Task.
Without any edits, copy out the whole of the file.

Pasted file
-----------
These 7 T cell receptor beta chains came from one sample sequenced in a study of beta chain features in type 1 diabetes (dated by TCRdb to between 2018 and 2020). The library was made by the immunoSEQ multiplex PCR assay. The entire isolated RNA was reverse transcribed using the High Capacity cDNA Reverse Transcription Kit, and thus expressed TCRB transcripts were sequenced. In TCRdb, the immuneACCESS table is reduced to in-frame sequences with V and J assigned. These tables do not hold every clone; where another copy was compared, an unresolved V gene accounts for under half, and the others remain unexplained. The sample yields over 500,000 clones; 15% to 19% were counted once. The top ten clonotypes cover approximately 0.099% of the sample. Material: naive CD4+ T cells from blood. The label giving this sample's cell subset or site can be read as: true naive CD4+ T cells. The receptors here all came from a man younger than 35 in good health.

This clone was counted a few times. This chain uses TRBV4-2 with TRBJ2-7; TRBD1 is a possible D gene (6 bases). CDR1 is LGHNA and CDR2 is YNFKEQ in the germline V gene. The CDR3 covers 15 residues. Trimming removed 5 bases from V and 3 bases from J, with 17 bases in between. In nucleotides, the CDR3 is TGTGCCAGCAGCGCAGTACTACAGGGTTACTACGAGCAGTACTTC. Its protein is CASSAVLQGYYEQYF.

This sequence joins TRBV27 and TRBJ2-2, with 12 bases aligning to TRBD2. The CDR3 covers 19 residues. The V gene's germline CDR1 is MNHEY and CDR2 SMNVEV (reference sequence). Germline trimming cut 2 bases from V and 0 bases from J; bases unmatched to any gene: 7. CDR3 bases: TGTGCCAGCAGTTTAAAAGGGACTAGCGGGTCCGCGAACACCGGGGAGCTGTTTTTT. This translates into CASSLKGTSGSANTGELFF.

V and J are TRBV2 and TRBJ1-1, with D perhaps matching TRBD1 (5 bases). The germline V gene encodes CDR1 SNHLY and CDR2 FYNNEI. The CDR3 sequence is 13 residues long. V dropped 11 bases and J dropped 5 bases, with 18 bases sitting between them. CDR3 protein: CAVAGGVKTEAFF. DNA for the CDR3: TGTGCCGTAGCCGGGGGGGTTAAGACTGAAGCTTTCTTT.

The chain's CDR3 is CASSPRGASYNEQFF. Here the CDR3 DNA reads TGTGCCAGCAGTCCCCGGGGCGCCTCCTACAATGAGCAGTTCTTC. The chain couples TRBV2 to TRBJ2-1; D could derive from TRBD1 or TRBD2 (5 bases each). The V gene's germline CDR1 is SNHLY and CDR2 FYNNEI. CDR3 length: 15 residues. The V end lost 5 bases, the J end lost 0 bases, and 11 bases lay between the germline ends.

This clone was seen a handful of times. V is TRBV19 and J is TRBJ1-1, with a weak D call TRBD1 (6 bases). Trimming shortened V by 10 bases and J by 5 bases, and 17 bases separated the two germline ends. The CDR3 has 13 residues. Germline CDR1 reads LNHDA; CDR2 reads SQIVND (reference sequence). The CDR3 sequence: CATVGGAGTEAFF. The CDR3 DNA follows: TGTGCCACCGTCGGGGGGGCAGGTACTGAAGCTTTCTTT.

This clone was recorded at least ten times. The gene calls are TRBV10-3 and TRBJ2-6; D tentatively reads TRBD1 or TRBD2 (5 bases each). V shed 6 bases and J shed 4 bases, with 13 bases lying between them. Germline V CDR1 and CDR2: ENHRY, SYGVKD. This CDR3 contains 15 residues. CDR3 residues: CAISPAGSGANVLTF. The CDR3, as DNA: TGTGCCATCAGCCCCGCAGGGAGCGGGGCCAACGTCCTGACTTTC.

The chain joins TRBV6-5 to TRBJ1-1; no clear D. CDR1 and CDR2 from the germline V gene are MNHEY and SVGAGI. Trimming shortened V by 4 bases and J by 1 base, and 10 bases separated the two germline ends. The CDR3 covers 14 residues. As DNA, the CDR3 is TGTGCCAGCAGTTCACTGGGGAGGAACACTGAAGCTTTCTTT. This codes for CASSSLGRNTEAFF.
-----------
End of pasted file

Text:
These 7 T cell receptor beta chains came from one sample sequenced in a study of beta chain features in type 1 diabetes (dated by TCRdb to between 2018 and 2020). The library was made by the immunoSEQ multiplex PCR assay. The entire isolated RNA was reverse transcribed using the High Capacity cDNA Reverse Transcription Kit, and thus expressed TCRB transcripts were sequenced. In TCRdb, the immuneACCESS table is reduced to in-frame sequences with V and J assigned. These tables do not hold every clone; where another copy was compared, an unresolved V gene accounts for under half, and the others remain unexplained. The sample yields over 500,000 clones; 15% to 19% were counted once. The top ten clonotypes cover approximately 0.099% of the sample. Material: naive CD4+ T cells from blood. The label giving this sample's cell subset or site can be read as: true naive CD4+ T cells. The receptors here all came from a man younger than 35 in good health.

This clone was counted a few times. This chain uses TRBV4-2 with TRBJ2-7; TRBD1 is a possible D gene (6 bases). CDR1 is LGHNA and CDR2 is YNFKEQ in the germline V gene. The CDR3 covers 15 residues. Trimming removed 5 bases from V and 3 bases from J, with 17 bases in between. In nucleotides, the CDR3 is TGTGCCAGCAGCGCAGTACTACAGGGTTACTACGAGCAGTACTTC. Its protein is CASSAVLQGYYEQYF.

This sequence joins TRBV27 and TRBJ2-2, with 12 bases aligning to TRBD2. The CDR3 covers 19 residues. The V gene's germline CDR1 is MNHEY and CDR2 SMNVEV (reference sequence). Germline trimming cut 2 bases from V and 0 bases from J; bases unmatched to any gene: 7. CDR3 bases: TGTGCCAGCAGTTTAAAAGGGACTAGCGGGTCCGCGAACACCGGGGAGCTGTTTTTT. This translates into CASSLKGTSGSANTGELFF.

V and J are TRBV2 and TRBJ1-1, with D perhaps matching TRBD1 (5 bases). The germline V gene encodes CDR1 SNHLY and CDR2 FYNNEI. The CDR3 sequence is 13 residues long. V dropped 11 bases and J dropped 5 bases, with 18 bases sitting between them. CDR3 protein: CAVAGGVKTEAFF. DNA for the CDR3: TGTGCCGTAGCCGGGGGGGTTAAGACTGAAGCTTTCTTT.

The chain's CDR3 is CASSPRGASYNEQFF. Here the CDR3 DNA reads TGTGCCAGCAGTCCCCGGGGCGCCTCCTACAATGAGCAGTTCTTC. The chain couples TRBV2 to TRBJ2-1; D could derive from TRBD1 or TRBD2 (5 bases each). The V gene's germline CDR1 is SNHLY and CDR2 FYNNEI. CDR3 length: 15 residues. The V end lost 5 bases, the J end lost 0 bases, and 11 bases lay between the germline ends.

This clone was seen a handful of times. V is TRBV19 and J is TRBJ1-1, with a weak D call TRBD1 (6 bases). Trimming shortened V by 10 bases and J by 5 bases, and 17 bases separated the two germline ends. The CDR3 has 13 residues. Germline CDR1 reads LNHDA; CDR2 reads SQIVND (reference sequence). The CDR3 sequence: CATVGGAGTEAFF. The CDR3 DNA follows: TGTGCCACCGTCGGGGGGGCAGGTACTGAAGCTTTCTTT.

This clone was recorded at least ten times. The gene calls are TRBV10-3 and TRBJ2-6; D tentatively reads TRBD1 or TRBD2 (5 bases each). V shed 6 bases and J shed 4 bases, with 13 bases lying between them. Germline V CDR1 and CDR2: ENHRY, SYGVKD. This CDR3 contains 15 residues. CDR3 residues: CAISPAGSGANVLTF. The CDR3, as DNA: TGTGCCATCAGCCCCGCAGGGAGCGGGGCCAACGTCCTGACTTTC.

The chain joins TRBV6-5 to TRBJ1-1; no clear D. CDR1 and CDR2 from the germline V gene are MNHEY and SVGAGI. Trimming shortened V by 4 bases and J by 1 base, and 10 bases separated the two germline ends. The CDR3 covers 14 residues. As DNA, the CDR3 is TGTGCCAGCAGTTCACTGGGGAGGAACACTGAAGCTTTCTTT. This codes for CASSSLGRNTEAFF.